Limitations of this study include the fact that out-of-state deaths of present and former New Jersey residents may be missing, marginally reducing the incidence rates shown, but this should be ameliorated since MIDAS includes records of New Jersey residents who died outside of the state but not of those who died outside the US. Data on former New Jersey residents living in other states with CHD who did not die maybe missing. A possible limitation maybe the misclassification of racial identity of patients in the hospital versus the census, which might distort rates calculated for Hispanics. Another limitation is the exclusion of Veterans Administration (VA) hospital data from the MIDAS study. The VA operates one medical center in the state of New Jersey but since they make up a small percentage of hospitalized persons in New Jersey (estimated to be about 3%) and most veterans with an emergency would be taken to the closest hospital, this is likely to be a small omission. Using the US 2010 census to adjust data makes the assumption that no change has occurred in the population structure under study which may not be valid. A review of the population changes in New Jersey between the years of 2000 and 2010 showed an increase of 4.4% in the Hispanic population, a decline of 3.8% in the white population and no change in the Black population. The years between 2010 and 2014 showed an increase of 1.8% in the Hispanic population, a decline of 1.2% in the white population and no change in the Black population. We presume that there may be over representation of a first MI in whites and an underrepresentation in Hispanics in the years following 2010 and vice versa before 2010 (especially in the early years of the study). Nonetheless, we feel the change in population before and after the US 2010 census does not alter the outcome and the interpretation of the study.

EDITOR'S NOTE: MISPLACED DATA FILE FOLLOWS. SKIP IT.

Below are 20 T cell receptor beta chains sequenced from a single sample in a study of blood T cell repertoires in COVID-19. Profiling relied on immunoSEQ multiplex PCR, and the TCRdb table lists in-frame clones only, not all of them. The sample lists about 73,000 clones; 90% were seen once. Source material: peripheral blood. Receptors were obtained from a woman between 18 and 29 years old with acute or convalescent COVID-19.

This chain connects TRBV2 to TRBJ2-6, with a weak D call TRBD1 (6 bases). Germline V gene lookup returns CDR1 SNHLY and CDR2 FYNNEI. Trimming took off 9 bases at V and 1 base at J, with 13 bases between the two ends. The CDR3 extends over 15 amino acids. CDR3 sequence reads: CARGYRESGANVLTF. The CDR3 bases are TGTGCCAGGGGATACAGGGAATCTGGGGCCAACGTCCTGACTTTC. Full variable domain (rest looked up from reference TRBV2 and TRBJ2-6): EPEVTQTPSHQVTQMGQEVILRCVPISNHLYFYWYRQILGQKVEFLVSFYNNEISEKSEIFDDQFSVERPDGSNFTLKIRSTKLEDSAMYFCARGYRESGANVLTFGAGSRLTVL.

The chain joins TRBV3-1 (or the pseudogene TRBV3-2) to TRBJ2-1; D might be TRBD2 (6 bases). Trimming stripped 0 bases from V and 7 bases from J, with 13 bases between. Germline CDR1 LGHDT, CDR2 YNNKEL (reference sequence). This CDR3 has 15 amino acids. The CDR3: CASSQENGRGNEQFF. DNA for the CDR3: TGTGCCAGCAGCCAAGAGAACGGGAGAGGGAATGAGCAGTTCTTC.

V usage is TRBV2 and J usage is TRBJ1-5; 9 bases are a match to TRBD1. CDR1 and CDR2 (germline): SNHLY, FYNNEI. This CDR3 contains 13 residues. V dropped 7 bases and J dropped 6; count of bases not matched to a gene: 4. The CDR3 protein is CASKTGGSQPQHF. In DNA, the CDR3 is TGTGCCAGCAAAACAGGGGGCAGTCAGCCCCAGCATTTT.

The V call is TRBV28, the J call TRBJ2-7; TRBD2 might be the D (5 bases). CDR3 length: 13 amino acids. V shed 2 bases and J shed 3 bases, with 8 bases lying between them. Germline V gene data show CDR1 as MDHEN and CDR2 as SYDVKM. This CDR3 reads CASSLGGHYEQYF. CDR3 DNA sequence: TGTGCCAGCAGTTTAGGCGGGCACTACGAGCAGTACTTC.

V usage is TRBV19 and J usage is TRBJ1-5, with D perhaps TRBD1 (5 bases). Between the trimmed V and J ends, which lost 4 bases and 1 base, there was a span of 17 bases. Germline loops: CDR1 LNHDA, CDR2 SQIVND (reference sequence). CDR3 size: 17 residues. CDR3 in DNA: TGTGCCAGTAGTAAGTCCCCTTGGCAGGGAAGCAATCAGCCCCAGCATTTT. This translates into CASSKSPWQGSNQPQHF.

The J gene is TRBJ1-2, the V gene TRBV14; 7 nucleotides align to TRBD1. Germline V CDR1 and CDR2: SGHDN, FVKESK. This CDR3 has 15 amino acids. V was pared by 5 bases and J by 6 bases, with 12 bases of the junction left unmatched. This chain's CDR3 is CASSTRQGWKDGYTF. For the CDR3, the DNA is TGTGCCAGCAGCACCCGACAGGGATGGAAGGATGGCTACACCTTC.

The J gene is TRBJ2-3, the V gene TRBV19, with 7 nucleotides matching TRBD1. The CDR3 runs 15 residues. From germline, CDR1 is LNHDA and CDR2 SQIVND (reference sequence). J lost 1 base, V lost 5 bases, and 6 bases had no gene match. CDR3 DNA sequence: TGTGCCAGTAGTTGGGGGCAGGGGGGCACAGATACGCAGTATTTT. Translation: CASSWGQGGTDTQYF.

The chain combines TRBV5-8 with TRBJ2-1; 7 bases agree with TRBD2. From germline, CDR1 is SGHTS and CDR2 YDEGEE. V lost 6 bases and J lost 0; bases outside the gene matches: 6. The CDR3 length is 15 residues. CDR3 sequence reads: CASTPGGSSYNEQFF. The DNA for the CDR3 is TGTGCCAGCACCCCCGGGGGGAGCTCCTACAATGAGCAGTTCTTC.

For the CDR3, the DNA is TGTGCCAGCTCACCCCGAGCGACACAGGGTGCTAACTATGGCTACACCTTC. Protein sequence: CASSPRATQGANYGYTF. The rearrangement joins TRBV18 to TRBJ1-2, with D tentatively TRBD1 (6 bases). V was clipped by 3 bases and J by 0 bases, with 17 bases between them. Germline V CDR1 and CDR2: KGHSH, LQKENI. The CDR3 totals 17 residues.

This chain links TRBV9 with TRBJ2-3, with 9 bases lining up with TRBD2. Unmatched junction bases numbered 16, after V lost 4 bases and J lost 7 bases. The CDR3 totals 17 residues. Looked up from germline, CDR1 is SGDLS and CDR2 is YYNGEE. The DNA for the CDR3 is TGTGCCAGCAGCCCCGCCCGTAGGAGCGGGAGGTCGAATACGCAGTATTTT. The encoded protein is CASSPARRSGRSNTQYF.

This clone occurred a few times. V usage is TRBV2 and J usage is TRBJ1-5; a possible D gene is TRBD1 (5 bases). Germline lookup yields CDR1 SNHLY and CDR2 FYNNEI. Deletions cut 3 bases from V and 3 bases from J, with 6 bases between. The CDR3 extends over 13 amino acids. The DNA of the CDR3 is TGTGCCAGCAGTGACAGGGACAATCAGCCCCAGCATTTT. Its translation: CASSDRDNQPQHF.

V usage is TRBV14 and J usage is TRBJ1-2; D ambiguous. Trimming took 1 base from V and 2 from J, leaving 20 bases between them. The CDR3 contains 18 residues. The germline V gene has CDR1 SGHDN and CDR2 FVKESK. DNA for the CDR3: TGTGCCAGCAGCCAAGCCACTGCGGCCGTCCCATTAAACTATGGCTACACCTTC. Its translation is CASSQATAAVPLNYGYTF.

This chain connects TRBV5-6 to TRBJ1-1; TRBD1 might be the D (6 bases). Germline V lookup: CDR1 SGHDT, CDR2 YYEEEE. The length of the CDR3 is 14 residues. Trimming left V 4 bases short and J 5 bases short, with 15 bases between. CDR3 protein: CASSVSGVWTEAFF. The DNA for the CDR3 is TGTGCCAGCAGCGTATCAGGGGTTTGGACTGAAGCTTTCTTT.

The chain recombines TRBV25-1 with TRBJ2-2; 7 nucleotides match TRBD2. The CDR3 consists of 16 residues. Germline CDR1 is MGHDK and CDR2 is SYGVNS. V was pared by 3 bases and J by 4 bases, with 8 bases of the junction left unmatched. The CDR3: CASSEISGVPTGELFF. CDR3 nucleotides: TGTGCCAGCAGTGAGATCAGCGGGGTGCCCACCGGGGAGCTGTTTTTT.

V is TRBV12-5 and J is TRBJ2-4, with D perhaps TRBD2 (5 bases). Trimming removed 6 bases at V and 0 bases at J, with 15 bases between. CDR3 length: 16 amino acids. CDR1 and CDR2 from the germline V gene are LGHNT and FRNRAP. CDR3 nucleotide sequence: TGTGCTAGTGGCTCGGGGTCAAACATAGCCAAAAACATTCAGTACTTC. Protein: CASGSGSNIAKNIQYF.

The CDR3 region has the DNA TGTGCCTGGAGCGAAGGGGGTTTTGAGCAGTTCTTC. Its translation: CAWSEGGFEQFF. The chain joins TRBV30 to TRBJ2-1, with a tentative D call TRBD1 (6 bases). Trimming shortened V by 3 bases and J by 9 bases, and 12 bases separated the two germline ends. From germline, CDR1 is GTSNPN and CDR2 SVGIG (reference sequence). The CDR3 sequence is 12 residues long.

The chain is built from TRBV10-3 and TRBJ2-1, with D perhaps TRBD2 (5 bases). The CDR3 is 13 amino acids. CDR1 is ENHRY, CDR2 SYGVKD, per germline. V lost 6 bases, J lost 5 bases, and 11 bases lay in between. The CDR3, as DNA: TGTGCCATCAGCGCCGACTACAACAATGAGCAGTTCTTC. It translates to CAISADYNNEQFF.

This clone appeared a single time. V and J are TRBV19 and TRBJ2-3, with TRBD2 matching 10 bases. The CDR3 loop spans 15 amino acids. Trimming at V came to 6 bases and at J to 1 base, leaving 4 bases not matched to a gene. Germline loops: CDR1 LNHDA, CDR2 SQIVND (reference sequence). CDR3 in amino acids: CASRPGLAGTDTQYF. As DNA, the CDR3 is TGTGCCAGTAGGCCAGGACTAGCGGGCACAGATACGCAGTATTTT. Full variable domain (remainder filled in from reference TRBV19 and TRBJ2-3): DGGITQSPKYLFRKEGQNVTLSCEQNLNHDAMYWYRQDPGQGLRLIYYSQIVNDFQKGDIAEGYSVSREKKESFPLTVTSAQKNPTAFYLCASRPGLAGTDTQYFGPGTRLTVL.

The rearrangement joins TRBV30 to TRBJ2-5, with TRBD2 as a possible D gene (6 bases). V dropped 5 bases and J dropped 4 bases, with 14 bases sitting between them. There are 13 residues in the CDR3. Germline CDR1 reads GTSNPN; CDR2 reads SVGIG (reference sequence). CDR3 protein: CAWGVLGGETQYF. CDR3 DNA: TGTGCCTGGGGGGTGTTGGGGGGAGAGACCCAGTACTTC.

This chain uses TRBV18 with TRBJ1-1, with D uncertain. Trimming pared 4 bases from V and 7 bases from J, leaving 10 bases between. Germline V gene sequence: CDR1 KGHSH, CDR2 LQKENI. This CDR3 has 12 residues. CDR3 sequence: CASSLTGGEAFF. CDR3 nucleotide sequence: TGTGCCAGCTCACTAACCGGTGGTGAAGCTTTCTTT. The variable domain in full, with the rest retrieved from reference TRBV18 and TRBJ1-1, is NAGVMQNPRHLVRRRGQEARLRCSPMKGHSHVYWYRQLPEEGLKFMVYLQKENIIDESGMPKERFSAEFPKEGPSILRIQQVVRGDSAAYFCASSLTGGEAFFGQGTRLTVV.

Strengths of the study include the very large and comprehensive database of patients with CVD, the linkage of these hospital admission data to the New Jersey death certificate file, and the long follow-up to 15 years. Along with this and having a population racial breakdown in New Jersey that is similar to the United States at large , we believe that our study findings are generalizable to other states.
This study provides evidence that there was a continuous decline in MI incidence from 2000 to 2008 but it leveled off after that year. Although the oldest age groups showed the biggest decline in incidence, the benefit was noted across all age groups. Females had improved outcomes over the study period to close the gap in incidence with males but more work still needs to be done for them to reach parity.
The authors would like to thank Dr. George Rhoads for his help in the research, data analysis and writing and Dr. John Pantazopoulos for his help in the discussion.